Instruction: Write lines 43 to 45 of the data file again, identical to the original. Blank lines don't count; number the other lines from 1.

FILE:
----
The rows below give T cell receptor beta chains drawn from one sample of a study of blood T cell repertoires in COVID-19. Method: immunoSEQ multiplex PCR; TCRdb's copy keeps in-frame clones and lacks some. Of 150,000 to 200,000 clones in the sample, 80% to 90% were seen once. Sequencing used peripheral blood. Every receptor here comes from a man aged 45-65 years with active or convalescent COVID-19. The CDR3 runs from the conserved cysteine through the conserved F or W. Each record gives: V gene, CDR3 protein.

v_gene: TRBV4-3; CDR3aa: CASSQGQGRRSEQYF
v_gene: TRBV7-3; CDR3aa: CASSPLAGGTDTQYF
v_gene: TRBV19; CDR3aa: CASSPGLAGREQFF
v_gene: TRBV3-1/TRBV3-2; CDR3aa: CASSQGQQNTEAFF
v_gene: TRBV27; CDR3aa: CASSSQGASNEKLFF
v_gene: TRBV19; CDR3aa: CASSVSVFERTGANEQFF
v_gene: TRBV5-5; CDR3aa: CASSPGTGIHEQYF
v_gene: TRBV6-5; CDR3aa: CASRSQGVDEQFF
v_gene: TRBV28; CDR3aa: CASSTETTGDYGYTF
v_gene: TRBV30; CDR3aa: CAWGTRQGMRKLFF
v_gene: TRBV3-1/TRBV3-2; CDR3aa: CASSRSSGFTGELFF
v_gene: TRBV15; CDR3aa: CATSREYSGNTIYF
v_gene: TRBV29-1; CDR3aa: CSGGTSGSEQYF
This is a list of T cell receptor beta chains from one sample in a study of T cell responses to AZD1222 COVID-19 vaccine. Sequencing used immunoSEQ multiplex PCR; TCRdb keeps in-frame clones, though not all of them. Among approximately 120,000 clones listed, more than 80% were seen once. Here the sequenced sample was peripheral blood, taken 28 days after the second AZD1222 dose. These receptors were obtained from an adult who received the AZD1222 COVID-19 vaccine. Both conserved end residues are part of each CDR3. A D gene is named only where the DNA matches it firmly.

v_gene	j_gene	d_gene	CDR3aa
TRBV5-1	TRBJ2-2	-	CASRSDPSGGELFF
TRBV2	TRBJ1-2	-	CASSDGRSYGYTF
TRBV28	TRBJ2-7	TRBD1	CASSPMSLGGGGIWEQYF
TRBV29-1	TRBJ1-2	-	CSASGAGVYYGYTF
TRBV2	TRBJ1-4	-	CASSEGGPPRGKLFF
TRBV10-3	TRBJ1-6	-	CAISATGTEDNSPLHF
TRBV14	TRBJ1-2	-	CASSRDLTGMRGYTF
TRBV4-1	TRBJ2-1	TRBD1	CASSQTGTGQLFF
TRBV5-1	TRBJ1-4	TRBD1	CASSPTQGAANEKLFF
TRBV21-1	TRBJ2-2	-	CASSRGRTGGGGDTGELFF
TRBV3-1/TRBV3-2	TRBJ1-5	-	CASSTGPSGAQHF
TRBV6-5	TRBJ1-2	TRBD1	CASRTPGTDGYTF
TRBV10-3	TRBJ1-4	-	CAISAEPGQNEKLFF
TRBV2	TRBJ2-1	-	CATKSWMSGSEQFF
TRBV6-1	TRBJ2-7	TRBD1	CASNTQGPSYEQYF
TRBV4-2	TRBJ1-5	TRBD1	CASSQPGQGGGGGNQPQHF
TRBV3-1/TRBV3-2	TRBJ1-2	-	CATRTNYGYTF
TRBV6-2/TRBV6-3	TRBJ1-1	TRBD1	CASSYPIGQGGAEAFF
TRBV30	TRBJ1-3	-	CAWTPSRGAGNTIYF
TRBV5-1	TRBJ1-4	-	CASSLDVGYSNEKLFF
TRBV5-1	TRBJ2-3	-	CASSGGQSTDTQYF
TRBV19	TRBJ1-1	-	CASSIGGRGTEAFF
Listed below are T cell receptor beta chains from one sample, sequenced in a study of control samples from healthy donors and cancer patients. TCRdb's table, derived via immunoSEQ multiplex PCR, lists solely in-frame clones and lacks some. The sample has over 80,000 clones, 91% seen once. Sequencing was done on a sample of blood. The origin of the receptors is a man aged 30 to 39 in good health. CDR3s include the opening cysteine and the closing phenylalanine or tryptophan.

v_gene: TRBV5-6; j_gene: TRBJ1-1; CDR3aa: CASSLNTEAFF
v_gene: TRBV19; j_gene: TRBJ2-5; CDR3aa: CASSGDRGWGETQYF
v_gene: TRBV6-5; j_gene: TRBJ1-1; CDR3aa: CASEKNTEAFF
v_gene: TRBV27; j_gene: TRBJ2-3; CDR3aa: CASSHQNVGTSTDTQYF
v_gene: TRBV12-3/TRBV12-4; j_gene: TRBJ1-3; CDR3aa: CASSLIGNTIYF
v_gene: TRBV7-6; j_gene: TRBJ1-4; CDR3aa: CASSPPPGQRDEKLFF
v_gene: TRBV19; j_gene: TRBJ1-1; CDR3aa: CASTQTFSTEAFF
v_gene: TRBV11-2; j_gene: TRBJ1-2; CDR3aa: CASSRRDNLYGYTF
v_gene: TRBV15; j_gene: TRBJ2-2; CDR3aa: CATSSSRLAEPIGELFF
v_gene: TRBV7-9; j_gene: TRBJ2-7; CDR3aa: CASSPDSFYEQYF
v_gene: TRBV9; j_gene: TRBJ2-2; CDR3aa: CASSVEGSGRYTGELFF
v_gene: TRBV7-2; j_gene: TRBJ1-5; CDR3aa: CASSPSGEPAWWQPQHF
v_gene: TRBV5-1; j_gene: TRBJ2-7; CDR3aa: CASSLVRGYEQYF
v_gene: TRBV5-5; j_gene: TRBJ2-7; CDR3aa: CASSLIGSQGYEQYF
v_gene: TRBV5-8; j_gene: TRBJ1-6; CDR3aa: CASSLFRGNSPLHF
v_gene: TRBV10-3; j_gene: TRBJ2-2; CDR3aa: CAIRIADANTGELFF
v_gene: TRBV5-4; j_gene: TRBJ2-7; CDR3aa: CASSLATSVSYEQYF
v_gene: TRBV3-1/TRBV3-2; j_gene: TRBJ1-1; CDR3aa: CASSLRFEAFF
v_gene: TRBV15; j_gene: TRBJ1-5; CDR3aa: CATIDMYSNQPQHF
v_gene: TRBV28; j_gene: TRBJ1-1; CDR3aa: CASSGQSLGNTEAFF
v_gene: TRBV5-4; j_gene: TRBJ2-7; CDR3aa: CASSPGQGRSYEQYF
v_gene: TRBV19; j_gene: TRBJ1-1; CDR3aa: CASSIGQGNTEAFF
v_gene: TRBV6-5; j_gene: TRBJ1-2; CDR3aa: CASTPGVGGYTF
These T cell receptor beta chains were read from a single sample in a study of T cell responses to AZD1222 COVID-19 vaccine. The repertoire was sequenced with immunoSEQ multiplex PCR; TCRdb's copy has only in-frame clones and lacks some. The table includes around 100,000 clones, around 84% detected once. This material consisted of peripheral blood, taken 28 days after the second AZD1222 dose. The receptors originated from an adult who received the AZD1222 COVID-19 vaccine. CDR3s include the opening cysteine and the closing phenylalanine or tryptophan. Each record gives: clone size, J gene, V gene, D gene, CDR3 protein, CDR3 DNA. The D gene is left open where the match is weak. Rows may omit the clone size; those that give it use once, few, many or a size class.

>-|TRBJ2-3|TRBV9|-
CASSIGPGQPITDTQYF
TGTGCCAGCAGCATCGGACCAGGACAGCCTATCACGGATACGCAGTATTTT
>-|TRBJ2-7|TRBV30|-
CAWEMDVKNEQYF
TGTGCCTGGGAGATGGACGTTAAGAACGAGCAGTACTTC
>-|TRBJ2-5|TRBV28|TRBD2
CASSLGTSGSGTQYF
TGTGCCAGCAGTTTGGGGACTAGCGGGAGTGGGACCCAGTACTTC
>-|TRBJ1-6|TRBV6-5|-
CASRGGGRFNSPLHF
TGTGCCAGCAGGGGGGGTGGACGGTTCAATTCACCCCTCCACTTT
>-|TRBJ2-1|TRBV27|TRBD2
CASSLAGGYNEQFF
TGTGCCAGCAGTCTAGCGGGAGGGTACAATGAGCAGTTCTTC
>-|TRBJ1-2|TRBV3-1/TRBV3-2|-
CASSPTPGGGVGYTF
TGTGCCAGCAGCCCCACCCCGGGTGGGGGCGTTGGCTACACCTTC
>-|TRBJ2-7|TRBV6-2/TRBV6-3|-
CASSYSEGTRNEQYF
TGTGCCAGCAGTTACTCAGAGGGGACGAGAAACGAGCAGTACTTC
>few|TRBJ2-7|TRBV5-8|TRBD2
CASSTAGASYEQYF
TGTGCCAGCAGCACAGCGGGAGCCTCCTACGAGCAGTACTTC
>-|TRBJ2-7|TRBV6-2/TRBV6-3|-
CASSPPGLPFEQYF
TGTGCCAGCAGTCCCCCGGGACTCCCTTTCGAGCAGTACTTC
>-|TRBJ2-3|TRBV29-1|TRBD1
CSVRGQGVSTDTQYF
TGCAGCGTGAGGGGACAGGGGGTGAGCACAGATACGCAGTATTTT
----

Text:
v_gene: TRBV27; j_gene: TRBJ2-3; CDR3aa: CASSHQNVGTSTDTQYF
v_gene: TRBV12-3/TRBV12-4; j_gene: TRBJ1-3; CDR3aa: CASSLIGNTIYF
v_gene: TRBV7-6; j_gene: TRBJ1-4; CDR3aa: CASSPPPGQRDEKLFF